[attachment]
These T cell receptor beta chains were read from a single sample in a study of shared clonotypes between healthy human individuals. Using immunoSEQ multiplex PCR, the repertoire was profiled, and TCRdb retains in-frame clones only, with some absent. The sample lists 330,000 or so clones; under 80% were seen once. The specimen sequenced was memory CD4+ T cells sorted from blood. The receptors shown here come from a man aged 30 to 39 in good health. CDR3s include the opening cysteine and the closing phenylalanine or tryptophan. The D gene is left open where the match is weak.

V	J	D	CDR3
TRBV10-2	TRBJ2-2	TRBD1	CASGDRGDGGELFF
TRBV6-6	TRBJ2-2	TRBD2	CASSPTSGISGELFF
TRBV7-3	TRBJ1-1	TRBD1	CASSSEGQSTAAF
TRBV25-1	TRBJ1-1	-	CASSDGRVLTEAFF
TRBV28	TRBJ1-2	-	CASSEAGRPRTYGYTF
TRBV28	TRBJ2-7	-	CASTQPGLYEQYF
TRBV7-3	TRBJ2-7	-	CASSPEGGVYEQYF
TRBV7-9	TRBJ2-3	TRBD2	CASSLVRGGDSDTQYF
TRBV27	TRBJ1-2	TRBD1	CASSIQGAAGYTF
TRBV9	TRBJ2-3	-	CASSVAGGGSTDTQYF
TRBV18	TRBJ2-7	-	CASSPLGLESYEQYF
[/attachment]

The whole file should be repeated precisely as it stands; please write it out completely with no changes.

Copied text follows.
These T cell receptor beta chains were read from a single sample in a study of shared clonotypes between healthy human individuals. Using immunoSEQ multiplex PCR, the repertoire was profiled, and TCRdb retains in-frame clones only, with some absent. The sample lists 330,000 or so clones; under 80% were seen once. The specimen sequenced was memory CD4+ T cells sorted from blood. The receptors shown here come from a man aged 30 to 39 in good health. CDR3s include the opening cysteine and the closing phenylalanine or tryptophan. The D gene is left open where the match is weak.

V	J	D	CDR3
TRBV10-2	TRBJ2-2	TRBD1	CASGDRGDGGELFF
TRBV6-6	TRBJ2-2	TRBD2	CASSPTSGISGELFF
TRBV7-3	TRBJ1-1	TRBD1	CASSSEGQSTAAF
TRBV25-1	TRBJ1-1	-	CASSDGRVLTEAFF
TRBV28	TRBJ1-2	-	CASSEAGRPRTYGYTF
TRBV28	TRBJ2-7	-	CASTQPGLYEQYF
TRBV7-3	TRBJ2-7	-	CASSPEGGVYEQYF
TRBV7-9	TRBJ2-3	TRBD2	CASSLVRGGDSDTQYF
TRBV27	TRBJ1-2	TRBD1	CASSIQGAAGYTF
TRBV9	TRBJ2-3	-	CASSVAGGGSTDTQYF
TRBV18	TRBJ2-7	-	CASSPLGLESYEQYF